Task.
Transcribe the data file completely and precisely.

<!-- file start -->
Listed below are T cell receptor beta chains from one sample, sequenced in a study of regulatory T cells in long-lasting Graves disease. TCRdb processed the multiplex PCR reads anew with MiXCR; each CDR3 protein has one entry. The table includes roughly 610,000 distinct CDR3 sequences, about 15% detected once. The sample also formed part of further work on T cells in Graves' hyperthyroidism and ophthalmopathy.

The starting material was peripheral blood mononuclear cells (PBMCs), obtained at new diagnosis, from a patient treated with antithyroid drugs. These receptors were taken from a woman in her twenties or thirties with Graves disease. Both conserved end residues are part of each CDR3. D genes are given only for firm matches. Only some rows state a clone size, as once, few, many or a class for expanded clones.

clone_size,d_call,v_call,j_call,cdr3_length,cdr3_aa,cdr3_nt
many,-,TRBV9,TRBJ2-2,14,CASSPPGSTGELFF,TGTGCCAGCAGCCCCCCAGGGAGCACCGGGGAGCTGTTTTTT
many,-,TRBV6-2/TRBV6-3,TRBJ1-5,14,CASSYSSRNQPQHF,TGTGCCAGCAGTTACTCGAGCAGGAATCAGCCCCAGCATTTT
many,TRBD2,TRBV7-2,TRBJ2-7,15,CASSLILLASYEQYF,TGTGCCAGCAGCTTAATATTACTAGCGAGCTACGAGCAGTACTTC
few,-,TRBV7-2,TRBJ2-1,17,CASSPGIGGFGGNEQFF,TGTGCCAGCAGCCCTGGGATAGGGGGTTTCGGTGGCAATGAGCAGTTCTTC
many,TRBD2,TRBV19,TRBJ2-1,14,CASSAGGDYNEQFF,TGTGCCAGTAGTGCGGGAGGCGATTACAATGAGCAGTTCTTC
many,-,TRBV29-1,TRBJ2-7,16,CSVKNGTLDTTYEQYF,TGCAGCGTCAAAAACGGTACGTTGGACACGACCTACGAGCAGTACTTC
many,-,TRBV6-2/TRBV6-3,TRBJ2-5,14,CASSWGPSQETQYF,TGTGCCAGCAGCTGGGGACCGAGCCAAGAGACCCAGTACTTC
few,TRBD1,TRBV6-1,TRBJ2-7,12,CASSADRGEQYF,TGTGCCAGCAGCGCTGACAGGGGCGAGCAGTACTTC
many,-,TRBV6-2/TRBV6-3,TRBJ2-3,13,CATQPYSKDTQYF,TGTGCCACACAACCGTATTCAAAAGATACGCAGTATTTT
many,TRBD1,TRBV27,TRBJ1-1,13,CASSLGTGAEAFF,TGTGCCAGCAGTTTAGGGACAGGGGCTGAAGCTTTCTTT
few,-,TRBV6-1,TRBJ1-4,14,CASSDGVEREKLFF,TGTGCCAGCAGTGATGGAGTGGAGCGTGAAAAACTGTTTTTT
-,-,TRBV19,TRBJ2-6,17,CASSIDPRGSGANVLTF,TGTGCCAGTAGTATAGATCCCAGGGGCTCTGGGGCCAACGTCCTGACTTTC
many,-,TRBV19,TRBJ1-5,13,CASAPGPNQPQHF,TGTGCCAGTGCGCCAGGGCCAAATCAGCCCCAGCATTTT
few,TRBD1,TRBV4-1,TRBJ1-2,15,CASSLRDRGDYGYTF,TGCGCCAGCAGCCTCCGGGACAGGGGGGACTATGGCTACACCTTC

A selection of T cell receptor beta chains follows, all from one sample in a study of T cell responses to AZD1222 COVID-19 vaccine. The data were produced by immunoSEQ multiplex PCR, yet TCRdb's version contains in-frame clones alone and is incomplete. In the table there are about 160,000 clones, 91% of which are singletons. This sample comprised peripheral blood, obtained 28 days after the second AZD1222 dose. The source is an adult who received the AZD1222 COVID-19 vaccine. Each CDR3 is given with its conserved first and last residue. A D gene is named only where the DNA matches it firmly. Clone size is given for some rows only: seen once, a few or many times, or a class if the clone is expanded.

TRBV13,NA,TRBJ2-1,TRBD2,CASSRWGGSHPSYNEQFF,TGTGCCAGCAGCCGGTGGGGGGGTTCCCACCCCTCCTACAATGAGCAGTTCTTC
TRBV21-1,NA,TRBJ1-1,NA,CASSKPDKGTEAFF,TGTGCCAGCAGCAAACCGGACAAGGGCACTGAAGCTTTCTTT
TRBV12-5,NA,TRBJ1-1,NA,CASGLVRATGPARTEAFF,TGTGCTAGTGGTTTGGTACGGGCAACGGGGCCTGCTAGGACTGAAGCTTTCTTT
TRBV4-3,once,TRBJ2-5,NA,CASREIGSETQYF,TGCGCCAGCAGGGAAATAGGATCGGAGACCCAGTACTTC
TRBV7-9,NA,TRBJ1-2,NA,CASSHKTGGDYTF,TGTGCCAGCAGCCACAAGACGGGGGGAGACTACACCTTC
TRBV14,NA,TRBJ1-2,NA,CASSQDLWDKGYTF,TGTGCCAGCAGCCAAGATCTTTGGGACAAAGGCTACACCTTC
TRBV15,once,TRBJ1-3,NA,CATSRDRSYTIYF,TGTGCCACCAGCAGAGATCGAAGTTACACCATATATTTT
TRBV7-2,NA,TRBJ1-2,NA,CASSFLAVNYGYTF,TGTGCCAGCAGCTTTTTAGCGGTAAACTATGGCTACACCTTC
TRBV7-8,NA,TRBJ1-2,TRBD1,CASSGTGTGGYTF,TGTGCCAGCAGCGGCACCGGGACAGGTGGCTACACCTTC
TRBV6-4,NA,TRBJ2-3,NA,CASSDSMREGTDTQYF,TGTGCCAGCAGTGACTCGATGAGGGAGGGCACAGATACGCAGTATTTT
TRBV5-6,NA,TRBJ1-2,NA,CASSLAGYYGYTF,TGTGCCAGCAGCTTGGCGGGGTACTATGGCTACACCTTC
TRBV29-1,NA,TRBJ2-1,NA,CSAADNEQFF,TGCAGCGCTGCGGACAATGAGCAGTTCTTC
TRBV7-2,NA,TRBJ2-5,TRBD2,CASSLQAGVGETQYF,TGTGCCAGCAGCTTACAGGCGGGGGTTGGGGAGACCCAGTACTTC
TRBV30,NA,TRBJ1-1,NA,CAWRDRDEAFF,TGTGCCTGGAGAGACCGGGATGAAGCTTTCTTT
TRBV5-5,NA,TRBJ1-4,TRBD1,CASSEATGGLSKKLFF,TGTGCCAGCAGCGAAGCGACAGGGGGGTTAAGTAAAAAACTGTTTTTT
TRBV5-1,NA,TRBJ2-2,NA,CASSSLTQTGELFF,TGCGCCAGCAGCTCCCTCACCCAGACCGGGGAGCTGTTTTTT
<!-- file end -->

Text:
Listed below are T cell receptor beta chains from one sample, sequenced in a study of regulatory T cells in long-lasting Graves disease. TCRdb processed the multiplex PCR reads anew with MiXCR; each CDR3 protein has one entry. The table includes roughly 610,000 distinct CDR3 sequences, about 15% detected once. The sample also formed part of further work on T cells in Graves' hyperthyroidism and ophthalmopathy.

The starting material was peripheral blood mononuclear cells (PBMCs), obtained at new diagnosis, from a patient treated with antithyroid drugs. These receptors were taken from a woman in her twenties or thirties with Graves disease. Both conserved end residues are part of each CDR3. D genes are given only for firm matches. Only some rows state a clone size, as once, few, many or a class for expanded clones.

clone_size,d_call,v_call,j_call,cdr3_length,cdr3_aa,cdr3_nt
many,-,TRBV9,TRBJ2-2,14,CASSPPGSTGELFF,TGTGCCAGCAGCCCCCCAGGGAGCACCGGGGAGCTGTTTTTT
many,-,TRBV6-2/TRBV6-3,TRBJ1-5,14,CASSYSSRNQPQHF,TGTGCCAGCAGTTACTCGAGCAGGAATCAGCCCCAGCATTTT
many,TRBD2,TRBV7-2,TRBJ2-7,15,CASSLILLASYEQYF,TGTGCCAGCAGCTTAATATTACTAGCGAGCTACGAGCAGTACTTC
few,-,TRBV7-2,TRBJ2-1,17,CASSPGIGGFGGNEQFF,TGTGCCAGCAGCCCTGGGATAGGGGGTTTCGGTGGCAATGAGCAGTTCTTC
many,TRBD2,TRBV19,TRBJ2-1,14,CASSAGGDYNEQFF,TGTGCCAGTAGTGCGGGAGGCGATTACAATGAGCAGTTCTTC
many,-,TRBV29-1,TRBJ2-7,16,CSVKNGTLDTTYEQYF,TGCAGCGTCAAAAACGGTACGTTGGACACGACCTACGAGCAGTACTTC
many,-,TRBV6-2/TRBV6-3,TRBJ2-5,14,CASSWGPSQETQYF,TGTGCCAGCAGCTGGGGACCGAGCCAAGAGACCCAGTACTTC
few,TRBD1,TRBV6-1,TRBJ2-7,12,CASSADRGEQYF,TGTGCCAGCAGCGCTGACAGGGGCGAGCAGTACTTC
many,-,TRBV6-2/TRBV6-3,TRBJ2-3,13,CATQPYSKDTQYF,TGTGCCACACAACCGTATTCAAAAGATACGCAGTATTTT
many,TRBD1,TRBV27,TRBJ1-1,13,CASSLGTGAEAFF,TGTGCCAGCAGTTTAGGGACAGGGGCTGAAGCTTTCTTT
few,-,TRBV6-1,TRBJ1-4,14,CASSDGVEREKLFF,TGTGCCAGCAGTGATGGAGTGGAGCGTGAAAAACTGTTTTTT
-,-,TRBV19,TRBJ2-6,17,CASSIDPRGSGANVLTF,TGTGCCAGTAGTATAGATCCCAGGGGCTCTGGGGCCAACGTCCTGACTTTC
many,-,TRBV19,TRBJ1-5,13,CASAPGPNQPQHF,TGTGCCAGTGCGCCAGGGCCAAATCAGCCCCAGCATTTT
few,TRBD1,TRBV4-1,TRBJ1-2,15,CASSLRDRGDYGYTF,TGCGCCAGCAGCCTCCGGGACAGGGGGGACTATGGCTACACCTTC

A selection of T cell receptor beta chains follows, all from one sample in a study of T cell responses to AZD1222 COVID-19 vaccine. The data were produced by immunoSEQ multiplex PCR, yet TCRdb's version contains in-frame clones alone and is incomplete. In the table there are about 160,000 clones, 91% of which are singletons. This sample comprised peripheral blood, obtained 28 days after the second AZD1222 dose. The source is an adult who received the AZD1222 COVID-19 vaccine. Each CDR3 is given with its conserved first and last residue. A D gene is named only where the DNA matches it firmly. Clone size is given for some rows only: seen once, a few or many times, or a class if the clone is expanded.

TRBV13,NA,TRBJ2-1,TRBD2,CASSRWGGSHPSYNEQFF,TGTGCCAGCAGCCGGTGGGGGGGTTCCCACCCCTCCTACAATGAGCAGTTCTTC
TRBV21-1,NA,TRBJ1-1,NA,CASSKPDKGTEAFF,TGTGCCAGCAGCAAACCGGACAAGGGCACTGAAGCTTTCTTT
TRBV12-5,NA,TRBJ1-1,NA,CASGLVRATGPARTEAFF,TGTGCTAGTGGTTTGGTACGGGCAACGGGGCCTGCTAGGACTGAAGCTTTCTTT
TRBV4-3,once,TRBJ2-5,NA,CASREIGSETQYF,TGCGCCAGCAGGGAAATAGGATCGGAGACCCAGTACTTC
TRBV7-9,NA,TRBJ1-2,NA,CASSHKTGGDYTF,TGTGCCAGCAGCCACAAGACGGGGGGAGACTACACCTTC
TRBV14,NA,TRBJ1-2,NA,CASSQDLWDKGYTF,TGTGCCAGCAGCCAAGATCTTTGGGACAAAGGCTACACCTTC
TRBV15,once,TRBJ1-3,NA,CATSRDRSYTIYF,TGTGCCACCAGCAGAGATCGAAGTTACACCATATATTTT
TRBV7-2,NA,TRBJ1-2,NA,CASSFLAVNYGYTF,TGTGCCAGCAGCTTTTTAGCGGTAAACTATGGCTACACCTTC
TRBV7-8,NA,TRBJ1-2,TRBD1,CASSGTGTGGYTF,TGTGCCAGCAGCGGCACCGGGACAGGTGGCTACACCTTC
TRBV6-4,NA,TRBJ2-3,NA,CASSDSMREGTDTQYF,TGTGCCAGCAGTGACTCGATGAGGGAGGGCACAGATACGCAGTATTTT
TRBV5-6,NA,TRBJ1-2,NA,CASSLAGYYGYTF,TGTGCCAGCAGCTTGGCGGGGTACTATGGCTACACCTTC
TRBV29-1,NA,TRBJ2-1,NA,CSAADNEQFF,TGCAGCGCTGCGGACAATGAGCAGTTCTTC
TRBV7-2,NA,TRBJ2-5,TRBD2,CASSLQAGVGETQYF,TGTGCCAGCAGCTTACAGGCGGGGGTTGGGGAGACCCAGTACTTC
TRBV30,NA,TRBJ1-1,NA,CAWRDRDEAFF,TGTGCCTGGAGAGACCGGGATGAAGCTTTCTTT
TRBV5-5,NA,TRBJ1-4,TRBD1,CASSEATGGLSKKLFF,TGTGCCAGCAGCGAAGCGACAGGGGGGTTAAGTAAAAAACTGTTTTTT
TRBV5-1,NA,TRBJ2-2,NA,CASSSLTQTGELFF,TGCGCCAGCAGCTCCCTCACCCAGACCGGGGAGCTGTTTTTT